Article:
There are two Donald Trumps and one is cerebral: Ben Carson explains his endorsement of a man who once compared him to child molesters

Carson says he received wisdom from God and phone calls from old friends who dreamed he'd support Trump

By Sophia Tesfaye
Published March 11, 2016 8:39PM (UTC)
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Former Republican presidential candidate Ben Carson listens at left, before announcing he will endorse Republican presidential candidate Donald Trump during a news conference at the Mar-A-Lago Club, Friday, March 11, 2016, in Palm Beach, Fla. (AP Photo/Lynne Sladky) (AP)

You may have heard by now, either from reports released Thursday or from Donald Trump directly during CNN's debate in Miami, but in less than shocking news, failed presidential candidate Ben Carson has endorsed the Republican presidential frontrunner:

At Trump's Mar-a-Lago Club in Palm Beach, Florida, on Friday, Carson joined Trump for a press conference to announce his endorsement.


"Everybody wanted his endorsement," Trump claimed. "Having his support totally gives credence to what I do," Trump said of the second endorsement he's received from a former rival, recounting that he was the only candidate who gave him a run for his money.

"I was really impressed by the way he fought back," Trump explained, arguing that he only compared Carson to a child molester and questioned his mental stability during the campaign because Carson presented a real challenge in Iowa, according to early polls.

Still, Carson claimed that after leaving the campaign trail he realized that there is "a lot more alignment philosophically and spiritually than I ever thought there was" between the two men.


There are “two different Donald Trumps," Carson explained, echoing comments he made to Fox News' John Gibson on Thursday.

“There’s the Donald Trump that you see on television and who gets out in front of big audiences, and there’s the Donald Trump behind the scenes. They’re not the same person. One’s very much an entertainer, and one is actually a thinking individual.”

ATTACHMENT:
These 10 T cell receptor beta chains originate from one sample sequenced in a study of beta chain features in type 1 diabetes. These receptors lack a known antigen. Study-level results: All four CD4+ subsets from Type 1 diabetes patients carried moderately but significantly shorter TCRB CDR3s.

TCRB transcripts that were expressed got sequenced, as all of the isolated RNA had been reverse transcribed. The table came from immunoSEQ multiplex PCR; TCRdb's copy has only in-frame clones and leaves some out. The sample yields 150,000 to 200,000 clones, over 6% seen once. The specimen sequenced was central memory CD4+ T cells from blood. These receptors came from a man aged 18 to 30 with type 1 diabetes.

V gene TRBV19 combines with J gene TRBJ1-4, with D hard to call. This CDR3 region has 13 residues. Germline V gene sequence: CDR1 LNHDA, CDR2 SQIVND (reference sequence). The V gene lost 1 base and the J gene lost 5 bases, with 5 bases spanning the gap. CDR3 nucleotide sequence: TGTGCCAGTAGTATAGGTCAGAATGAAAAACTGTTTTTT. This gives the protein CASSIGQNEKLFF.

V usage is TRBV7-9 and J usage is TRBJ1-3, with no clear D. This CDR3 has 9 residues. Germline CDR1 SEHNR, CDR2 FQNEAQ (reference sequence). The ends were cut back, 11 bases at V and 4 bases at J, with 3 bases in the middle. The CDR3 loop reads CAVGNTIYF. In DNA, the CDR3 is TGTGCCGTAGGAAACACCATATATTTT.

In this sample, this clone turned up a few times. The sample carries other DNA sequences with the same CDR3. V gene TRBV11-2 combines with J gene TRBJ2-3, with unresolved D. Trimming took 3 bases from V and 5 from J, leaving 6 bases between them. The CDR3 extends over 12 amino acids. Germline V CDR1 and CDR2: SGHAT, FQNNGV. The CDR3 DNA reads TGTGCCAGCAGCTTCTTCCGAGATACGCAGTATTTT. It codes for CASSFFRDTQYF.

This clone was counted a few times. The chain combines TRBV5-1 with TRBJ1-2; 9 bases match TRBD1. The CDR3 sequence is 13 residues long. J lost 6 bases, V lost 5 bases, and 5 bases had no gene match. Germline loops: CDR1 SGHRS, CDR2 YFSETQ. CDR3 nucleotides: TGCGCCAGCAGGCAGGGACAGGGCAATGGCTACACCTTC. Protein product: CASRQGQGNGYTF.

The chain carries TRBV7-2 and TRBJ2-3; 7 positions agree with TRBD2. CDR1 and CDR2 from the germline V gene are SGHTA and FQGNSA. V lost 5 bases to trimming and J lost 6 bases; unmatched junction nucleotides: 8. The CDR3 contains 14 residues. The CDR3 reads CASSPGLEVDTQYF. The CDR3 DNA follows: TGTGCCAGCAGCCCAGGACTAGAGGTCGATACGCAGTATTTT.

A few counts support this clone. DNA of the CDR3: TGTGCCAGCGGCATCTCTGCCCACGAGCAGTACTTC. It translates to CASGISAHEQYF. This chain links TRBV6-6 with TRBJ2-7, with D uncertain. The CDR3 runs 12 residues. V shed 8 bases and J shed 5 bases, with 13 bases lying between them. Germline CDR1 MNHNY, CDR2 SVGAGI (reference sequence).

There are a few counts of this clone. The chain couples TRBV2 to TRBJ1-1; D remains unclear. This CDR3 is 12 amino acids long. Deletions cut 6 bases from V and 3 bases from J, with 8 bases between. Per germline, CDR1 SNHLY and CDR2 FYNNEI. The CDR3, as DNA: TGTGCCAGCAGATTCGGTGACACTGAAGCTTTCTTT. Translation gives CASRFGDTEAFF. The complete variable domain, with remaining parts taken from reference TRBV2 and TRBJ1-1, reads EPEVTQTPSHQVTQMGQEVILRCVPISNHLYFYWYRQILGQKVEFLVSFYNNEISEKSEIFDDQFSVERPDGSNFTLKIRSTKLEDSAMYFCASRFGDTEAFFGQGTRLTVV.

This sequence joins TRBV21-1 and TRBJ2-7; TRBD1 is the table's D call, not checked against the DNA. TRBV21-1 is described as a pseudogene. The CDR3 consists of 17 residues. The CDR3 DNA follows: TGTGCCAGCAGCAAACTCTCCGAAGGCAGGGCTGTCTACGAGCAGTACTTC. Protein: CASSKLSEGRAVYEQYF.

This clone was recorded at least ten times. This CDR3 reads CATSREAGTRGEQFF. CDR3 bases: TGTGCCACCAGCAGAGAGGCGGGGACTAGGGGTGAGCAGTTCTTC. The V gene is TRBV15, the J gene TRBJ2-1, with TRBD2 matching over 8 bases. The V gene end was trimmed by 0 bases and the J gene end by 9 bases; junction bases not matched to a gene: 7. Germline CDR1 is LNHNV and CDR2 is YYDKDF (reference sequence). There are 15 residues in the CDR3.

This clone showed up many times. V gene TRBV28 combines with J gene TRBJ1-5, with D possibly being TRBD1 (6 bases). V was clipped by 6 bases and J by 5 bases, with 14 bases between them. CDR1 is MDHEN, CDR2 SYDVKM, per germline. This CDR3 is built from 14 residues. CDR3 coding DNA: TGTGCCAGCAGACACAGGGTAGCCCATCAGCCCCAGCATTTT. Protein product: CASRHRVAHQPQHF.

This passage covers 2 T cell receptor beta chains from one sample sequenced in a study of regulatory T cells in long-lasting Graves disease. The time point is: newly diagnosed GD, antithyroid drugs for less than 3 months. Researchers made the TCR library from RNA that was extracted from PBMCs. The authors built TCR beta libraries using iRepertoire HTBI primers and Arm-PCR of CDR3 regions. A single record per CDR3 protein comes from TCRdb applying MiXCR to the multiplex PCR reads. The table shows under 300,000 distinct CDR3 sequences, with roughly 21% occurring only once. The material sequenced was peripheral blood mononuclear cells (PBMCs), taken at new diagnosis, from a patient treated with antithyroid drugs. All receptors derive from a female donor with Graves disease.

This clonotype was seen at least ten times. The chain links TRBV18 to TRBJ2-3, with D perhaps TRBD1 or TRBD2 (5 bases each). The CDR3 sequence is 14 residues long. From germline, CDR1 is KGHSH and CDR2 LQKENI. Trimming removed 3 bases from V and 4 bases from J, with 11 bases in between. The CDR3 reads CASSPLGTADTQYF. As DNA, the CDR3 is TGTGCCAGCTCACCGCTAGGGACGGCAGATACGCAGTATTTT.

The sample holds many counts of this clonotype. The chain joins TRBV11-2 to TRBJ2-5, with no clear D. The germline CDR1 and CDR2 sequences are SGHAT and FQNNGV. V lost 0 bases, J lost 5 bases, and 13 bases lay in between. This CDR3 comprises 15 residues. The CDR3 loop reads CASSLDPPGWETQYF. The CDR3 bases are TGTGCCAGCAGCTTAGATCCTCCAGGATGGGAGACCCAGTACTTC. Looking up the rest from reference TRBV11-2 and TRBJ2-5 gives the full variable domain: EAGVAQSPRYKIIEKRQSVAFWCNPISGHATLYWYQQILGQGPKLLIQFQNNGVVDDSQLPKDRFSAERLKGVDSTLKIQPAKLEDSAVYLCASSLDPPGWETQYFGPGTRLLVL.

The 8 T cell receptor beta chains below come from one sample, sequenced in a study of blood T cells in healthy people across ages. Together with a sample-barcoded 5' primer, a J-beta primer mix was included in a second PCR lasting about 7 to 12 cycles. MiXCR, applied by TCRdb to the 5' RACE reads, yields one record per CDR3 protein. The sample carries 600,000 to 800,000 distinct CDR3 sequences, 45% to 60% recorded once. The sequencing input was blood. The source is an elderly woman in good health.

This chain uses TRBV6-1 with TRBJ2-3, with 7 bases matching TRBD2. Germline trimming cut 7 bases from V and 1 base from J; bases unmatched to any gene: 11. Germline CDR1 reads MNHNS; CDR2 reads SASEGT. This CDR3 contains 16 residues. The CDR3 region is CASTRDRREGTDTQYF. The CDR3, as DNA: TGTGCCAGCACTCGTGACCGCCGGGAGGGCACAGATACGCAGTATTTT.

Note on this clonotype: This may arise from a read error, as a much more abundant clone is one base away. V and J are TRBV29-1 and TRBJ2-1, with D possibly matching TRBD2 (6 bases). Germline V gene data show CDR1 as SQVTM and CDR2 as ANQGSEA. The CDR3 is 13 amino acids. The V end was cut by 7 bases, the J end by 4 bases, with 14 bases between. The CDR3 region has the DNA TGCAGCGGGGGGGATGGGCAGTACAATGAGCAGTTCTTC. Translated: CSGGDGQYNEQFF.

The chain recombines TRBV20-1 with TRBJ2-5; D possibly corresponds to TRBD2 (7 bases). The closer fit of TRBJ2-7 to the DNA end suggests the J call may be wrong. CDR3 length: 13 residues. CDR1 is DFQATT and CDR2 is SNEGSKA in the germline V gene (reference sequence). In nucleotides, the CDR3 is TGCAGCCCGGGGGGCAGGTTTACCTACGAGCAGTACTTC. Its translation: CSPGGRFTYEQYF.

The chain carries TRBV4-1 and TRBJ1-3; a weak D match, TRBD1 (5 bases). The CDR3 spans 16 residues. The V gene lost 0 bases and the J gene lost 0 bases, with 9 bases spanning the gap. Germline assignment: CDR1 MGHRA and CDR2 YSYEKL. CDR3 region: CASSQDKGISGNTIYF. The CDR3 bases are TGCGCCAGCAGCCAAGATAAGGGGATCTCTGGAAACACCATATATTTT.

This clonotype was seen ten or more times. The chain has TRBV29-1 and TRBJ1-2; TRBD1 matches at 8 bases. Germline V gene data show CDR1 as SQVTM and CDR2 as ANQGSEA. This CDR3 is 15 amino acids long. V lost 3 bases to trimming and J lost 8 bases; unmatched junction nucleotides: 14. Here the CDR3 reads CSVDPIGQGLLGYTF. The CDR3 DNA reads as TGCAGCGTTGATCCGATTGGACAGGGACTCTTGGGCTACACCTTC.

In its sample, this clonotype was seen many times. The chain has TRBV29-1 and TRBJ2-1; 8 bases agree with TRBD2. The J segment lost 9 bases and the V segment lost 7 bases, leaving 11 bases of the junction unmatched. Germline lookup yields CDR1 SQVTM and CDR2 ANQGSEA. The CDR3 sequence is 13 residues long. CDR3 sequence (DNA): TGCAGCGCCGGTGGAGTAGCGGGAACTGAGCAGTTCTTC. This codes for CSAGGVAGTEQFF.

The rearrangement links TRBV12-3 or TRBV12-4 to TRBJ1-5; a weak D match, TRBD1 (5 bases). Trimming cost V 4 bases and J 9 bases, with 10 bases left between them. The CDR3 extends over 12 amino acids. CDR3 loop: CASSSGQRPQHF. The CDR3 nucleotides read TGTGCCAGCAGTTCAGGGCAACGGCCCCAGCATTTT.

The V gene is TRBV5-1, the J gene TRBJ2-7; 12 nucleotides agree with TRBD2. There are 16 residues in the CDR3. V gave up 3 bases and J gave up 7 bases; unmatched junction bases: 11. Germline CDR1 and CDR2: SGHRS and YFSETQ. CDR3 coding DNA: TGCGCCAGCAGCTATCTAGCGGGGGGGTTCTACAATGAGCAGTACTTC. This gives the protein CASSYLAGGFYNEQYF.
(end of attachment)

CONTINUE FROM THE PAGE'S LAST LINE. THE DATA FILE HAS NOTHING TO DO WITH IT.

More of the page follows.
Calling Trump "very cerebral," Carson argued at the press conference Friday that as voters "begin to see the real individual there, I think we’re going to be comforted as a nation."


Trump, of course, compared Carson to child molesters back in November.

“It's in the book that he's got a pathological temper," Trump told CNN's Erin Burnett. "That's a big problem because you don't cure that ... as an example: child molesting. You don't cure these people. You don't cure a child molester. There's no cure for it. Pathological, there's no cure for that."


While Trump later denied there were actually "two Donald Trumps" he did call himself a great "thinker" and said he was pleased Carson was able to see another side of him.

Carson told reporters that he "absolutely" planned to hit the campaign trail on behalf of Trump, explaining that the two had "buried the hatchet."

"We move on, because it’s not about me, it’s not about Mr. Trump. It’s about America,” Carson said in his calm manner.


Although Carson said that Trump hadn't promised him a spot on the ticket or a specific cabinet position, he said they did discuss Carson "being involved in helping form policies."

Trump indicated that he planned to call on Carson's expertise in the areas of education and healthcare.

Sophia Tesfaye

Sophia Tesfaye is Salon's senior editor for news and politics, and resides in Washington, D.C. You can find her on Twitter at @SophiaTesfaye.

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